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Old Feb 12, 2006, 11:33 AM
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your going to cover this right? the glow will kill the foam
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Old Feb 12, 2006, 12:20 PM
Pickin' an a Flyin'
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United States, TN, Knoxville
Joined Apr 2004
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Glow doesn't eat foam, gasoline eats foam. The oil will soak into the foam over time, however, and cause the outermost layer of foam "pellets" to become loose and fall off. I'm more concerned over gained weight than anything else. Either way, no covering. That's what the spray polyurethane is for if I could find some Just fill in the gaps to keep what little bit of oils gets on the plane from soaking in. I've read that foam doesn't soak up as much as balsa, nor does it soak all the way in just a short ways.

PS - I love that episode of Family Guy.
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Old Feb 12, 2006, 07:30 PM
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The one with the monkey? i love family guy too. the best one is when he explains why the monkey is evil lol
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Old Feb 12, 2006, 07:50 PM
Pickin' an a Flyin'
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I meant the one with that guy "I'm just doing my thing!" The monkey is great too. Favorite show... well, tied with Futurama.

Ran my motor today on the test mount, to make sure it'll work for class. Stupid muffler came apart, I thought I glued it with something (a year ago, I don't remember). Everyone uses JB Weld or a screw, right? I HAVE to have a muffler, it's a school. The motor ran perfectly, however. Also, what size fuel tubing are you guys using on the muffler exhaust port tube nipple thingymajig? AND, has anyone gotten the muffler to make a good contact and not leak all over the place?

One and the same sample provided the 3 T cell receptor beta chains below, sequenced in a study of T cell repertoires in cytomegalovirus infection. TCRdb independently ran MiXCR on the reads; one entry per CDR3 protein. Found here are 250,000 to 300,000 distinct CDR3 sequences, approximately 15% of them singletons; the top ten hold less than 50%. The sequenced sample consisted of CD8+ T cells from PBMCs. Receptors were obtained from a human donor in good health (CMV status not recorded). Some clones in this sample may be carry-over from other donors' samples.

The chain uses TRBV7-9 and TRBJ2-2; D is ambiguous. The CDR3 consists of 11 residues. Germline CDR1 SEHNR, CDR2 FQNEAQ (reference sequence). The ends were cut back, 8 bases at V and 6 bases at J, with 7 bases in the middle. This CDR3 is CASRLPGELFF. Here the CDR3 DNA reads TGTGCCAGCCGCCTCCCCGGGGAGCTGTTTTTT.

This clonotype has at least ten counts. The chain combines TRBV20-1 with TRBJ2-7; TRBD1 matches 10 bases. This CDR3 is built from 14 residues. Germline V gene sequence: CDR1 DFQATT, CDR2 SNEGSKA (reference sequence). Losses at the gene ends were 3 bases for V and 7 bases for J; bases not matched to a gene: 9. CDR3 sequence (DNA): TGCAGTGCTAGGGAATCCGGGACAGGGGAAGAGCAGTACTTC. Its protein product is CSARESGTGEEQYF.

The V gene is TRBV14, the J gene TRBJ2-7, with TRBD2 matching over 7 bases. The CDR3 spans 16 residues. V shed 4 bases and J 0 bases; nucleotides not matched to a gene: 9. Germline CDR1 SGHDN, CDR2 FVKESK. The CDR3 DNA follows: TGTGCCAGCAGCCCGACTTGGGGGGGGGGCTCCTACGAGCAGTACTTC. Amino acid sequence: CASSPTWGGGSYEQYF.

Glows are so much fun This whole "wait till March before spending any more money" is torture.
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Old Feb 13, 2006, 12:20 AM
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Glad to see you converting a great gws bird. I did this conversion a couple of years ago with a norvel 061. I cut down the nose and added 3/32" ply then mounted engine. You will love it. Flys so slow, slower than a crawl and has unlimited vertical. I like flying mine in 20 mph winds "like a kite" . Don't worry about the fuel and foam because by the time the fuel starts to mess with the foam you'll have many flights. Advice, if I had to do it again, I would put an 074 on it for balance purposes. IF your not using landing gear than glass up cowl because the thin black one will crush on your first flight. regards, Eric
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Old Feb 13, 2006, 05:01 PM
Pickin' an a Flyin'
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Thanks for the tips! I considered just whacking the nose and putting a flat piece of ply on there but I don't have a foam cutter and figured getting the right angle of the firewall would be impossible for my meager building abilities. I always go for the easiest route which was, for me, making a motor mount that mounts to the stock stick.